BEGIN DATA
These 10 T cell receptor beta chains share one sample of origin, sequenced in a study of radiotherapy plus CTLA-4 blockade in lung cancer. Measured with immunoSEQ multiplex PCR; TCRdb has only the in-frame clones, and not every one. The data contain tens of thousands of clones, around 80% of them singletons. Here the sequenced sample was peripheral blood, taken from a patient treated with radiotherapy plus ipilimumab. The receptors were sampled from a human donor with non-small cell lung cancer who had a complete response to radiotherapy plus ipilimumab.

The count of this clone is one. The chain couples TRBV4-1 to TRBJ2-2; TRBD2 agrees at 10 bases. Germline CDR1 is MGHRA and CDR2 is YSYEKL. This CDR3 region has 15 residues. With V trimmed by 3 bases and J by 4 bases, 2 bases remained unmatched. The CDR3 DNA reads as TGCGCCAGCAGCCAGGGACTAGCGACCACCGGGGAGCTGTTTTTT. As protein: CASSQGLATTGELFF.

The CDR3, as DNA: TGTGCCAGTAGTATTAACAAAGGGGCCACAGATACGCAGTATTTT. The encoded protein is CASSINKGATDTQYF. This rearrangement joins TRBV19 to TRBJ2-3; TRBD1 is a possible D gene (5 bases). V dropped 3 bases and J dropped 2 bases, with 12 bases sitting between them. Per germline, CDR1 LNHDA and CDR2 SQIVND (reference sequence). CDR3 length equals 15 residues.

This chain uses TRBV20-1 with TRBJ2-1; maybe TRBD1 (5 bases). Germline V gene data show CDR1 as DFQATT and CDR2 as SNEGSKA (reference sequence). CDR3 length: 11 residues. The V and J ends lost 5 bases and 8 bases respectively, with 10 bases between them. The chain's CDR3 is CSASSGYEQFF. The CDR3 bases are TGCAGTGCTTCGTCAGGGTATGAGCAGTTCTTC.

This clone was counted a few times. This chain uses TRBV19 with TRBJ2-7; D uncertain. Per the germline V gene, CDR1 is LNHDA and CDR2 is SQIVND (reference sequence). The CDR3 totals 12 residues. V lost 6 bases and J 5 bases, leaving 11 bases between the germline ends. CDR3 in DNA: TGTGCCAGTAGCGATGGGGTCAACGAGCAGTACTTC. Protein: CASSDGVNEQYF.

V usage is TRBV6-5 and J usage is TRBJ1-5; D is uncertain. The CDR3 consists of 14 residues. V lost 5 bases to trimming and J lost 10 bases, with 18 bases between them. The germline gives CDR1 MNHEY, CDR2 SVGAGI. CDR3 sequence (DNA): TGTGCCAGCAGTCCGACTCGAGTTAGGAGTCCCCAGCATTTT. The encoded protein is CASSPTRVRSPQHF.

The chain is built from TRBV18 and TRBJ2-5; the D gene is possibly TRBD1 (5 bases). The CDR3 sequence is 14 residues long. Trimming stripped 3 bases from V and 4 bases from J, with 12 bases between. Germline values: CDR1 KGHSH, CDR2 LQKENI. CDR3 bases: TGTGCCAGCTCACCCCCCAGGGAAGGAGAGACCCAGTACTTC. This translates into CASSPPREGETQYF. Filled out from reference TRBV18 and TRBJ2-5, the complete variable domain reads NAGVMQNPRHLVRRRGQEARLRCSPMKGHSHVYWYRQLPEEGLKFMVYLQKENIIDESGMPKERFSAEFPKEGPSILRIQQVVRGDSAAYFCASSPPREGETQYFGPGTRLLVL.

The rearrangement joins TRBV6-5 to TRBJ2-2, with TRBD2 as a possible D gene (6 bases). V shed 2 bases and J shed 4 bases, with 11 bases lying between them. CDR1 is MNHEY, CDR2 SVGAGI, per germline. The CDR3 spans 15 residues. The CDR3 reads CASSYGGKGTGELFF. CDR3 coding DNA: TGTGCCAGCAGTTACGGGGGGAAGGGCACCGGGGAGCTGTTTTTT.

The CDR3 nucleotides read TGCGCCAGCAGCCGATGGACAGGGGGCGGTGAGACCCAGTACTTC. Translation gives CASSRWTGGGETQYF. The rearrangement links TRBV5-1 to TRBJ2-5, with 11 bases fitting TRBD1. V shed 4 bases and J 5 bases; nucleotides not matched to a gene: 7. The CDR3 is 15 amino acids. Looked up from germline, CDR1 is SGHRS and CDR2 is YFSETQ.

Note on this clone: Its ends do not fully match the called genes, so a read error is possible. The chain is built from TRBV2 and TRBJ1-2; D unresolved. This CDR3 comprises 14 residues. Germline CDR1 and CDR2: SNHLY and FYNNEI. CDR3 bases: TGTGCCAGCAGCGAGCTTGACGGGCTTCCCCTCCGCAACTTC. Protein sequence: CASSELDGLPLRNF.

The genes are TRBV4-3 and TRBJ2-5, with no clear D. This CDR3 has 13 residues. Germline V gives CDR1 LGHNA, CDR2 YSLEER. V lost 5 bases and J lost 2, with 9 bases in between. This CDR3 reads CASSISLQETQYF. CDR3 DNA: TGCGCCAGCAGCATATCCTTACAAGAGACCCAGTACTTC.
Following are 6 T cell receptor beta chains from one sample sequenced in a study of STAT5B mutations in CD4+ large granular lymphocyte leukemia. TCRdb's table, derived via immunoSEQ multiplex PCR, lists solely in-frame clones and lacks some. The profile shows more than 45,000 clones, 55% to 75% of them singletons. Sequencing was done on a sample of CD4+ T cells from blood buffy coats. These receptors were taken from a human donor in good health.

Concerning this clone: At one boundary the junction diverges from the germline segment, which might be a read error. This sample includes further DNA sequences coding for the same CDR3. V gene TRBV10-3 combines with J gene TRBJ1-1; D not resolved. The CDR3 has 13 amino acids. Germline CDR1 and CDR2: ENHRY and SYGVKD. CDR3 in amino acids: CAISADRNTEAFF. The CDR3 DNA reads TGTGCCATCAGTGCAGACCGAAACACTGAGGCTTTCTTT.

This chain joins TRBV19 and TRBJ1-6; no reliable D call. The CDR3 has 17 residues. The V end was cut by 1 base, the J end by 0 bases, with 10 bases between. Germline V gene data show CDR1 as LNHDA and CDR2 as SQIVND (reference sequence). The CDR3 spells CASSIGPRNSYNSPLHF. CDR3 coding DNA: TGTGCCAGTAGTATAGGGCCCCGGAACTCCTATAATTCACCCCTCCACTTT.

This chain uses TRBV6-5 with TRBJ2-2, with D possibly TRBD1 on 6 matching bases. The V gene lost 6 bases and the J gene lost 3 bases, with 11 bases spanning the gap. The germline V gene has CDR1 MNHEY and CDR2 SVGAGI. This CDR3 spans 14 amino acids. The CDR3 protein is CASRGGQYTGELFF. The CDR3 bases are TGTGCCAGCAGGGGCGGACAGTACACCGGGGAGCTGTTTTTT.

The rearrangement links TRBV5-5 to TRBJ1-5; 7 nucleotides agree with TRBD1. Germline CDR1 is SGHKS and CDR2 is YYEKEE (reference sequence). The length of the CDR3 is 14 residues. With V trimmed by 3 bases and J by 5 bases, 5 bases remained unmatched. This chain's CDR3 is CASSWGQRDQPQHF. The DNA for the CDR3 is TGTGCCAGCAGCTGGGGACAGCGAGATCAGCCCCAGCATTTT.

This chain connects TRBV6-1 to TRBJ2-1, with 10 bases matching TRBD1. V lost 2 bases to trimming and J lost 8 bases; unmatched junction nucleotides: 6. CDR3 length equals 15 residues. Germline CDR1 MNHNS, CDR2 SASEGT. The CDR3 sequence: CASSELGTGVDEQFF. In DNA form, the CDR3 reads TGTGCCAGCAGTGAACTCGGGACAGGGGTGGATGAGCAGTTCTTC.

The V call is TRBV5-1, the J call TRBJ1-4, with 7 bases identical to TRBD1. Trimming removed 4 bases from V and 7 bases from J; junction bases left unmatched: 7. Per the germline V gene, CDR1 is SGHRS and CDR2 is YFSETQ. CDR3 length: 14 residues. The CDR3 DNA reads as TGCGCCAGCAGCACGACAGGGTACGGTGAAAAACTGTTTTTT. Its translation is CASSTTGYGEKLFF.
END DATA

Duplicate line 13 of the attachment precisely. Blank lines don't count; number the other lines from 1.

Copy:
Concerning this clone: At one boundary the junction diverges from the germline segment, which might be a read error. This sample includes further DNA sequences coding for the same CDR3. V gene TRBV10-3 combines with J gene TRBJ1-1; D not resolved. The CDR3 has 13 amino acids. Germline CDR1 and CDR2: ENHRY and SYGVKD. CDR3 in amino acids: CAISADRNTEAFF. The CDR3 DNA reads TGTGCCATCAGTGCAGACCGAAACACTGAGGCTTTCTTT.